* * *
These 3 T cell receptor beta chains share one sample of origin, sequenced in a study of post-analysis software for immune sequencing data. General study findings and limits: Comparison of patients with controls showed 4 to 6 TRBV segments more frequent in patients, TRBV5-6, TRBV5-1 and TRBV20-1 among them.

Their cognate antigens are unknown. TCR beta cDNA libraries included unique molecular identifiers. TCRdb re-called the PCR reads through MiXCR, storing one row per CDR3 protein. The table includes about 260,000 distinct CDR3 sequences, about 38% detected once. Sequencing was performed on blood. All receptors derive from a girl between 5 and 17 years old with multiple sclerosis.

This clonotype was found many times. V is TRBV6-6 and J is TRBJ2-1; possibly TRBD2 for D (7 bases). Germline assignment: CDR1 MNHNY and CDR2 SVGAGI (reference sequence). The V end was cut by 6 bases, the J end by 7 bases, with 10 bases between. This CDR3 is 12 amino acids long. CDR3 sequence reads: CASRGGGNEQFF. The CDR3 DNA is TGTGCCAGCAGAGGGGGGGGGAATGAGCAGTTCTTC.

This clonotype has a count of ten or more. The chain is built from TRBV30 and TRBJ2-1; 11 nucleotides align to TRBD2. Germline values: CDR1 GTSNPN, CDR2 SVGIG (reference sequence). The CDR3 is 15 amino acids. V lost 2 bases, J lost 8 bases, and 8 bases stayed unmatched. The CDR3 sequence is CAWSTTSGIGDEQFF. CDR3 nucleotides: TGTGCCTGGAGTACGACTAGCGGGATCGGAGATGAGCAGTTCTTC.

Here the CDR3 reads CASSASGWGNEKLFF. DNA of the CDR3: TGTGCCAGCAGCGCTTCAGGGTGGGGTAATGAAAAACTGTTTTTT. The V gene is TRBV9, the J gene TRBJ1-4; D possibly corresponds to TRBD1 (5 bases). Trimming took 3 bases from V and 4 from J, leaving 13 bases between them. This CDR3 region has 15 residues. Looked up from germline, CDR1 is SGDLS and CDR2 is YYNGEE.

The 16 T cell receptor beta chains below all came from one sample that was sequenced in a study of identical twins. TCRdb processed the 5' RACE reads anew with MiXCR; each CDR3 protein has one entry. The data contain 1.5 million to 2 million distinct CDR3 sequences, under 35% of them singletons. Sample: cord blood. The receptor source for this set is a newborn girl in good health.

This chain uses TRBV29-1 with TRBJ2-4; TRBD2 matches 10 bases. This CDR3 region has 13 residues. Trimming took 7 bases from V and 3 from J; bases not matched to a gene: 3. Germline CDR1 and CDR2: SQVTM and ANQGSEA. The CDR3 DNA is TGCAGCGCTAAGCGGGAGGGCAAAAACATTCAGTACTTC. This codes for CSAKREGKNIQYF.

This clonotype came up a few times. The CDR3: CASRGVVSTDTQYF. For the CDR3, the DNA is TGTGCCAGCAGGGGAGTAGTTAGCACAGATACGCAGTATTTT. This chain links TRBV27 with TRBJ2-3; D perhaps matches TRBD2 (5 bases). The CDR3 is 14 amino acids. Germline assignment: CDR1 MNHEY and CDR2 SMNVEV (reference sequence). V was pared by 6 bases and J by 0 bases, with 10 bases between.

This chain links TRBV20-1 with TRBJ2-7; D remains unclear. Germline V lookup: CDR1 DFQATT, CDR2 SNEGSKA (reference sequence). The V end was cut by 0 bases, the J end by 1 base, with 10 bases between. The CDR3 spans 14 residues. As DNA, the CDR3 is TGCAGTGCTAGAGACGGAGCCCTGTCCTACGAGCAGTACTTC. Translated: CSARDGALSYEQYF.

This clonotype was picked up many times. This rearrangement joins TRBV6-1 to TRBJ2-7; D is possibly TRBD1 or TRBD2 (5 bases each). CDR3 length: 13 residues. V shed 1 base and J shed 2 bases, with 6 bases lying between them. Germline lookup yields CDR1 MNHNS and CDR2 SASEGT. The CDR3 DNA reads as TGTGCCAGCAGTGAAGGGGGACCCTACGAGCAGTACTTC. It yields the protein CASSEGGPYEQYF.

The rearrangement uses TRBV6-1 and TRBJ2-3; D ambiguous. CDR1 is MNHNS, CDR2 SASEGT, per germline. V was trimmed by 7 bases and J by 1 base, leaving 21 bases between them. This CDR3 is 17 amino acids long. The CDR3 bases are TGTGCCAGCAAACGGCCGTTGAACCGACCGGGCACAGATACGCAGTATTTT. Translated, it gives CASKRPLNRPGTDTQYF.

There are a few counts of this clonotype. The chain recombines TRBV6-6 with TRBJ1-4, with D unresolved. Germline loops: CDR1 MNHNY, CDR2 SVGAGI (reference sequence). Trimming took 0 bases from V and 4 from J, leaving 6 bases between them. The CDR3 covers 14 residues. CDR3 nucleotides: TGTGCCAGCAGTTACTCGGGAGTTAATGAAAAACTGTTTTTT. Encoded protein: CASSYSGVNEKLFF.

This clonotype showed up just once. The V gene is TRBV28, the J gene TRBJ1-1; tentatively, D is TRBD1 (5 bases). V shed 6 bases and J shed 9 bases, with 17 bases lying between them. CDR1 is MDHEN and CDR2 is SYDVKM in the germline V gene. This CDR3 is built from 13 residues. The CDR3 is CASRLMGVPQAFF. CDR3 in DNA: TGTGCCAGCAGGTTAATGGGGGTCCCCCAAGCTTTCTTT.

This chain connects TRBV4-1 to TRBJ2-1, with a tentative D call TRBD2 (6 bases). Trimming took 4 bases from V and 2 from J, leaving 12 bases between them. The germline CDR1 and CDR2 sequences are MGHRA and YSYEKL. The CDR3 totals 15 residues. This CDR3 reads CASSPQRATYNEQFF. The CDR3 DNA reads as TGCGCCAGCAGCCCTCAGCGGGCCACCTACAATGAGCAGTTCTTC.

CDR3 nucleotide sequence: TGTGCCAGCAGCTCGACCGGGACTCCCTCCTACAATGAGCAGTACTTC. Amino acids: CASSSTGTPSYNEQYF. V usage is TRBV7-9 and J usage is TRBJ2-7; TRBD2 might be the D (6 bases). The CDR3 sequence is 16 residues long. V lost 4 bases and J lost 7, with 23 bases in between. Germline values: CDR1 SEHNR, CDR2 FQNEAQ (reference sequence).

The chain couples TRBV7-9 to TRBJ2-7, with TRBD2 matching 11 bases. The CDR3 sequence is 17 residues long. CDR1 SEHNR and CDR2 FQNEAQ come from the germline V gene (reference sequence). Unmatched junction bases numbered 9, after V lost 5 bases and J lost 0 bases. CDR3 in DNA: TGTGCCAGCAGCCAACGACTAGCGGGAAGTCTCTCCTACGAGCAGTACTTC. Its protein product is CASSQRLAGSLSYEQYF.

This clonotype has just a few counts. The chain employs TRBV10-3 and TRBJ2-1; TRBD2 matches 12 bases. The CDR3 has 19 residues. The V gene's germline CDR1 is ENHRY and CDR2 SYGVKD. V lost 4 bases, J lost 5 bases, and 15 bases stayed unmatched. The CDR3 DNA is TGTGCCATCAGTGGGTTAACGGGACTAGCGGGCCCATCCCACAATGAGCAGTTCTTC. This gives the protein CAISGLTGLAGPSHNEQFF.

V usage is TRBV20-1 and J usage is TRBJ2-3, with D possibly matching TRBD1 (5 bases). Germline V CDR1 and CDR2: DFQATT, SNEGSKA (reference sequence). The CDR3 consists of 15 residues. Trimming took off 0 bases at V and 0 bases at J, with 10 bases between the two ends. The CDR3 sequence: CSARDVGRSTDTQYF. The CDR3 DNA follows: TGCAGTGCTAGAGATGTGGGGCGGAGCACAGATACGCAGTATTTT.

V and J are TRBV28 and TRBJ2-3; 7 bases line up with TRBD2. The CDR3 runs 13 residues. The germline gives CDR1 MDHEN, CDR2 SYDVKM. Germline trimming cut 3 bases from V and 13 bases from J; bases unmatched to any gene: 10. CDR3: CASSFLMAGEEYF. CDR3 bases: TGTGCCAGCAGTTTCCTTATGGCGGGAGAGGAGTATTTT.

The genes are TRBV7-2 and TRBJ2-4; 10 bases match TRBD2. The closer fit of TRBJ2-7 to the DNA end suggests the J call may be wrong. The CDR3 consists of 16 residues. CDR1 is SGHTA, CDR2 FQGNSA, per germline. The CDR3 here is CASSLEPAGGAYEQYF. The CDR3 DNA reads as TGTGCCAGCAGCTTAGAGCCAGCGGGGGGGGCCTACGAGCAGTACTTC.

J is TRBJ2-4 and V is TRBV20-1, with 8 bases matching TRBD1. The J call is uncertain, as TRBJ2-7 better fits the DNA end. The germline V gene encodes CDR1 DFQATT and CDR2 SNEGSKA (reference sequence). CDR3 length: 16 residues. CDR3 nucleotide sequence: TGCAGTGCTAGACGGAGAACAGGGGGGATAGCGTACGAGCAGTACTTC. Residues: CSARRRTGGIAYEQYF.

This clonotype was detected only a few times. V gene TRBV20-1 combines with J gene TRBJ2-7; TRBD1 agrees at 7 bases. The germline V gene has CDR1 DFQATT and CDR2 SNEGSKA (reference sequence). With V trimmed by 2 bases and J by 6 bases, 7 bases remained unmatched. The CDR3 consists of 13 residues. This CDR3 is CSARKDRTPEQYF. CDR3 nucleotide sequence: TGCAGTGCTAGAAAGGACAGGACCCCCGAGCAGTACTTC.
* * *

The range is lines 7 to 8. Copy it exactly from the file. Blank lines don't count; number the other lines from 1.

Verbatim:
This chain uses TRBV29-1 with TRBJ2-4; TRBD2 matches 10 bases. This CDR3 region has 13 residues. Trimming took 7 bases from V and 3 from J; bases not matched to a gene: 3. Germline CDR1 and CDR2: SQVTM and ANQGSEA. The CDR3 DNA is TGCAGCGCTAAGCGGGAGGGCAAAAACATTCAGTACTTC. This codes for CSAKREGKNIQYF.

This clonotype came up a few times. The CDR3: CASRGVVSTDTQYF. For the CDR3, the DNA is TGTGCCAGCAGGGGAGTAGTTAGCACAGATACGCAGTATTTT. This chain links TRBV27 with TRBJ2-3; D perhaps matches TRBD2 (5 bases). The CDR3 is 14 amino acids. Germline assignment: CDR1 MNHEY and CDR2 SMNVEV (reference sequence). V was pared by 6 bases and J by 0 bases, with 10 bases between.